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8 Habits of highly productive people

Updated: Sep 1, 2022

Do you often find yourself procrastinating on tasks or spending hours answering emails? What about those boring, yet important, tasks that never gets done. Having trouble staying motivated and energised throughout the day? Staying focused and getting things done is a real challenge for many of us.


Many leadership coaches agree that you must break up your goals into daily tasks that soon become habits. Being more self-aware and holding yourself accountable is necessary if we want to foster a more productive lifestyle. We have listed below 8 habits that highly productive people usually have.





#1: They follow the 80/20 rule

Focus on the most important tasks first. Don’t spend the most productive time in your morning on emails and responding to messages. Check these after you have completed your important tasks.


Get the most important or demanding things done before lunch. Spend 1-3 minutes each morning looking at your to-do-list and determine the tasks that make up 20% of your list that will produce 80% results. The point is that not everything on your list needs to be done that day.


Exert energy and time on only things that are within your control. Things outside of your sphere of influence, like the weather, people’s feelings, and economic climate, should not take up any of your time.


That said, get good at saying “no”. Say no to pointless tasks, non-profitable projects or commitments and hours spent on tasks that do not generate income, such as socialising every night of the week (unless you earn money socialising, of course) or having marathon phone calls with friends or family. Make time at the end of these activities, after you have done your work.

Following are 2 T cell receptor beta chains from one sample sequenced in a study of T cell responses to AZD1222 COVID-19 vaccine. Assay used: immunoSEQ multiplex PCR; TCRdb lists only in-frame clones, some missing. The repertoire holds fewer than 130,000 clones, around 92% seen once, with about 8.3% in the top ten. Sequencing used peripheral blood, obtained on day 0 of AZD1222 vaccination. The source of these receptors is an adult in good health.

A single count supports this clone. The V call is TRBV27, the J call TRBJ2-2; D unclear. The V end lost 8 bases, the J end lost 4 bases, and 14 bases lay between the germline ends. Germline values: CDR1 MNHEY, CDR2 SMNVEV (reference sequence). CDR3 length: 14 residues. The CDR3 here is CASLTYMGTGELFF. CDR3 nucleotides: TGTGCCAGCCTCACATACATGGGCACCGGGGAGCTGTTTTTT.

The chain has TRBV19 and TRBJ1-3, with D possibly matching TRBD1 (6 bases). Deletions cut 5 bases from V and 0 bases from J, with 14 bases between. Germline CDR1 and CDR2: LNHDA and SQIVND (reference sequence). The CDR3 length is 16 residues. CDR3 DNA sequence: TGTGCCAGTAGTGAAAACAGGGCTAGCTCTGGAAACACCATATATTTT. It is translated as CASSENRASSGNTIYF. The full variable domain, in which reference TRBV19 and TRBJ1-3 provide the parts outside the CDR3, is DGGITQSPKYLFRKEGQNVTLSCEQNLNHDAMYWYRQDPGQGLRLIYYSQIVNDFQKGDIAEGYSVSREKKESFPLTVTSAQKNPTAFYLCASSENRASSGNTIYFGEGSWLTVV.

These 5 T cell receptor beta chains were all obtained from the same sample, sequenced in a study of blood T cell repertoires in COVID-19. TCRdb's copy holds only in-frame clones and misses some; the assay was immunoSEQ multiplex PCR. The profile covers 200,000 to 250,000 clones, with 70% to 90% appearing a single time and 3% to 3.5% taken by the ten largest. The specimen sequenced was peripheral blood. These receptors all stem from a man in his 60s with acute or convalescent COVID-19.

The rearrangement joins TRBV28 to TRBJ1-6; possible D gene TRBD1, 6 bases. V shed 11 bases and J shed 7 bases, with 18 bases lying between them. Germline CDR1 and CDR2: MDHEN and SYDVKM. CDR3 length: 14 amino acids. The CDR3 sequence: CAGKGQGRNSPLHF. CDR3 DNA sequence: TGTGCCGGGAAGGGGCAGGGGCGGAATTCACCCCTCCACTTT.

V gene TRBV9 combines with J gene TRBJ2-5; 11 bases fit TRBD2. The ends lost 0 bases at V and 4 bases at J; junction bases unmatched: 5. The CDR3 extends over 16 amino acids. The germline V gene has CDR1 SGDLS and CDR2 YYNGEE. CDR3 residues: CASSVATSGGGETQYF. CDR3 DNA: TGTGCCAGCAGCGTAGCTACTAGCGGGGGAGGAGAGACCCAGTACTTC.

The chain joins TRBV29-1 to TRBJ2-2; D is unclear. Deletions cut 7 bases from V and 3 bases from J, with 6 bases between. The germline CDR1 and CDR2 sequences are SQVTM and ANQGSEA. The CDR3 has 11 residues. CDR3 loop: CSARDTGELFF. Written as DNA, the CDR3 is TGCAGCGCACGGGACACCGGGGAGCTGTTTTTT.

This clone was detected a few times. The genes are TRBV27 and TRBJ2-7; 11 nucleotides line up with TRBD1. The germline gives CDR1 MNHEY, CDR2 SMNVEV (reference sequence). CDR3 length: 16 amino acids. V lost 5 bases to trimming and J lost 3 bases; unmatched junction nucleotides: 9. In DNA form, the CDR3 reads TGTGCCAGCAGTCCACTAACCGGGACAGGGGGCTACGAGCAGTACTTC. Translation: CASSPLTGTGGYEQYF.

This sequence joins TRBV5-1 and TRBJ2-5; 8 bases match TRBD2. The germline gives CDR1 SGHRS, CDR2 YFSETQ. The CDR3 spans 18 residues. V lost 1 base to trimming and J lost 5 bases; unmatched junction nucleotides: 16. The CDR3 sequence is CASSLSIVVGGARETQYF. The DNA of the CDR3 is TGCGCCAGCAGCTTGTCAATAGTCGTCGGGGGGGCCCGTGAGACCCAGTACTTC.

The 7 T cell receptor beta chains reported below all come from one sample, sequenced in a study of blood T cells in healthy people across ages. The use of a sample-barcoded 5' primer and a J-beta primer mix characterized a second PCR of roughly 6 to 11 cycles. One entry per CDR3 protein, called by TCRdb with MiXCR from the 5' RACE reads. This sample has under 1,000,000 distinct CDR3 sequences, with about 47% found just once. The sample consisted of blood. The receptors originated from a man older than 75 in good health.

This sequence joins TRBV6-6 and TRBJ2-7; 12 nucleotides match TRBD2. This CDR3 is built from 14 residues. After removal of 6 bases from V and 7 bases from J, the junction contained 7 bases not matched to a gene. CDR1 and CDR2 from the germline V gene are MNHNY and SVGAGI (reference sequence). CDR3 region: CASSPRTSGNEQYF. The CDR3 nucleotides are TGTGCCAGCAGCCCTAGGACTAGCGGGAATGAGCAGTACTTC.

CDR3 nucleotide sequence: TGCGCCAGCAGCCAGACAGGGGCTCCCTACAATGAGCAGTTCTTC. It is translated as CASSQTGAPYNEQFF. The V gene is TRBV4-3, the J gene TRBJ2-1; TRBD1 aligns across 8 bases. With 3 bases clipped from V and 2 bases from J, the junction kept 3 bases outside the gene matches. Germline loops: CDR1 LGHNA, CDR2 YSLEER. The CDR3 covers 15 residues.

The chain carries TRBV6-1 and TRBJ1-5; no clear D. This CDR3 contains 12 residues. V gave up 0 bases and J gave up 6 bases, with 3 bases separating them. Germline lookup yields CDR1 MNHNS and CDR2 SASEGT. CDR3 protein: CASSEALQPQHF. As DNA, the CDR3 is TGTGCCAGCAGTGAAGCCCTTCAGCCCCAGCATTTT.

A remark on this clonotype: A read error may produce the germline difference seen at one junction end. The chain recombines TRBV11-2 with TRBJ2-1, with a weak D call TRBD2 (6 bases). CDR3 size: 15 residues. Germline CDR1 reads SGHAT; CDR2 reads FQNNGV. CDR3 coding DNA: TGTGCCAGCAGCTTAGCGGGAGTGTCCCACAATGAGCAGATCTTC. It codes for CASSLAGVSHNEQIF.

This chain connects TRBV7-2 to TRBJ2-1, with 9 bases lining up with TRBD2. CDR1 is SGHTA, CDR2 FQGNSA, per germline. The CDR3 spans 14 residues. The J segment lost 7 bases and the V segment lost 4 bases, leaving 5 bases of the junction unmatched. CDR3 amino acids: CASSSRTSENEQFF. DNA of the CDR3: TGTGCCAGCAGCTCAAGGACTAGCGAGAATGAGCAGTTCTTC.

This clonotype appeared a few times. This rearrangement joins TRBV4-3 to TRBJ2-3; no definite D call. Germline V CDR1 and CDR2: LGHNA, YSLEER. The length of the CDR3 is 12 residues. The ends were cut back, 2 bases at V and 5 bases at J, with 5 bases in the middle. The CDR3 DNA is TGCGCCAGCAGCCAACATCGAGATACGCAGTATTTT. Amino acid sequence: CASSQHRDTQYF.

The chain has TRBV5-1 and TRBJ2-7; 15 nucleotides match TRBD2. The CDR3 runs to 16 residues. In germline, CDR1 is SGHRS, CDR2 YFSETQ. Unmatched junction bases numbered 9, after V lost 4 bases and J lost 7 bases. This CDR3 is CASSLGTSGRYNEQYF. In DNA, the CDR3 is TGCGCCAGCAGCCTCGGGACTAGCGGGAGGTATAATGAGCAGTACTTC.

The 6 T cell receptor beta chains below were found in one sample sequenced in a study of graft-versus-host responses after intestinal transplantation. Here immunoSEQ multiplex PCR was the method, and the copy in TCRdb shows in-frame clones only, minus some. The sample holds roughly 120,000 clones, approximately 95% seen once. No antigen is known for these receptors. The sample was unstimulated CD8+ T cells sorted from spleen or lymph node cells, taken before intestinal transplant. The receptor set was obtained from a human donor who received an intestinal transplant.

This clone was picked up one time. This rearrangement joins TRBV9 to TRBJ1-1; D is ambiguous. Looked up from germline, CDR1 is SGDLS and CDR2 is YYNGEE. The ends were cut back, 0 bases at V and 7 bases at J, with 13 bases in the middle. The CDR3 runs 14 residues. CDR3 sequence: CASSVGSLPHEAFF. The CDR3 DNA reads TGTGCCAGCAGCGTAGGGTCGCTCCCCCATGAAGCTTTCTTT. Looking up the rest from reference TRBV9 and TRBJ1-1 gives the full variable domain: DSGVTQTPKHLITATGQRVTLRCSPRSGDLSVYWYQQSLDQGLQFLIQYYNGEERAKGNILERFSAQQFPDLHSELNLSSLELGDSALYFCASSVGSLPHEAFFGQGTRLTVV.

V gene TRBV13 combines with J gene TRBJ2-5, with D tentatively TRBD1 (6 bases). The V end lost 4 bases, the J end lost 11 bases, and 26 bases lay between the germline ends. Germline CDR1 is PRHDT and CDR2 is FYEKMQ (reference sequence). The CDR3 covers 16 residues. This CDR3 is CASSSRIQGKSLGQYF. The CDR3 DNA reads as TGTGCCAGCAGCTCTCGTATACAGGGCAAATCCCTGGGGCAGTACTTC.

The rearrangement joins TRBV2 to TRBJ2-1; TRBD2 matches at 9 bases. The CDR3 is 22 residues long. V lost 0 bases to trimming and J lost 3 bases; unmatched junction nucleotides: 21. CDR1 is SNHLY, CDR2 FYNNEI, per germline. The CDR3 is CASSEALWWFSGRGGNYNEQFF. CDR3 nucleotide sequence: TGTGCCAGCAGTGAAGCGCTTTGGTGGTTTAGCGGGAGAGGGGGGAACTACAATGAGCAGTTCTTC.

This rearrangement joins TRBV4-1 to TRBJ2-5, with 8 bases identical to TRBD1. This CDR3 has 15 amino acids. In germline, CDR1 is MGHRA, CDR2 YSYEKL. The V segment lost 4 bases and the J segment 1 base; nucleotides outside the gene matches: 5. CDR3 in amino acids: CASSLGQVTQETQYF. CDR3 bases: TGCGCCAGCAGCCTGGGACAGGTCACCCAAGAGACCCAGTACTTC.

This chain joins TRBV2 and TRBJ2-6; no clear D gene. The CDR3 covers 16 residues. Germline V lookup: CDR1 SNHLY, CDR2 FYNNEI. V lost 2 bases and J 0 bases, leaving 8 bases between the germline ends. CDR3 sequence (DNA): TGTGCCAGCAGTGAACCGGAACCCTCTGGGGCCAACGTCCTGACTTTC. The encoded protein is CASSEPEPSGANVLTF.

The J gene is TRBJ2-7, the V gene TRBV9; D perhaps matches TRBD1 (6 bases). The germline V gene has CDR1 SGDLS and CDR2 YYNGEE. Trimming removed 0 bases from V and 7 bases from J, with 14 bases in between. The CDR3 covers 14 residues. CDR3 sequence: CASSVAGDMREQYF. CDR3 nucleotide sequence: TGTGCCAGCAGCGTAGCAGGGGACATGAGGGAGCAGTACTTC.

#2: They create a system

If you are watching this video, you most likely have ingrained productivity-ruining habits. Manage distractions by blocking your days. Set aside a specific 20 minute to 1 hour block, depending on the field most of us need only 20 minutes, to check emails and respond the messages. You set up a block in the morning, afternoon and evening. Although, I have found that I only need a morning and afternoon session.


Don’t schedule meetings first thing in the mornings. Try as much as possible to arrange these meetings after lunch, after you have done your most important tasks of the day. Keep an audit of how focused you are during each block and hold yourself accountable for times when you fall back into procrastination.


Schedule difficult work in the same time slot each day and at a time when you are the most energetic.


Use the Eisenhower Matrix to prioritize tasks that are important for your long-term goals. Categorising tasks into four categories: “urgent and important”, “urgent and not important”, “important and not urgent”, and “not important and not urgent” can help you identify time-sinkers that are not worth the effort. You can also use it to self-audit. Are you spending most of your time completing important and urgent tasks or on tasks that you should be delegating or automating?


Categorising tasks into four categories: “urgent and important”, “urgent and not important”, “important and not urgent”, and “not important and not urgent” can help you identify time-sinkers that are not worth the effort.
Eisenhower Matrix

#3: They don’t multi-task

It has already been proven that switching between tasks reduces your IQ and your ability to concentrate. Simply, don’t do it.


While you are focused on completing tasks, reduce your distractions. This is not a time for checking that new message notification that just came in or taking phone calls. Those messages are not urgent, respond to them during your break or after you have completed your current task. You can return that call on your break as well. Highly productive people are usually harder to contact. Something to bear in mind the next time you stop what you are doing to pick up the phone.


If you are one of those creative people who get ideas for other things while working, have a note pad next to you at all times so that you can jot these ideas down. Write them down as quickly as possible to get back to your task. You can revisit this list later on one of your longer breaks or at the end of the day.



#4: They take more breaks

Most of the time the most important tasks on your to-do-list can appear daunting. Sometimes you really don’t know where to start. This can lead to procrastination by doing less important and even time-sinking activities. A simple way to make your tasks seem more manageable is to break it up into smaller pieces or chunks.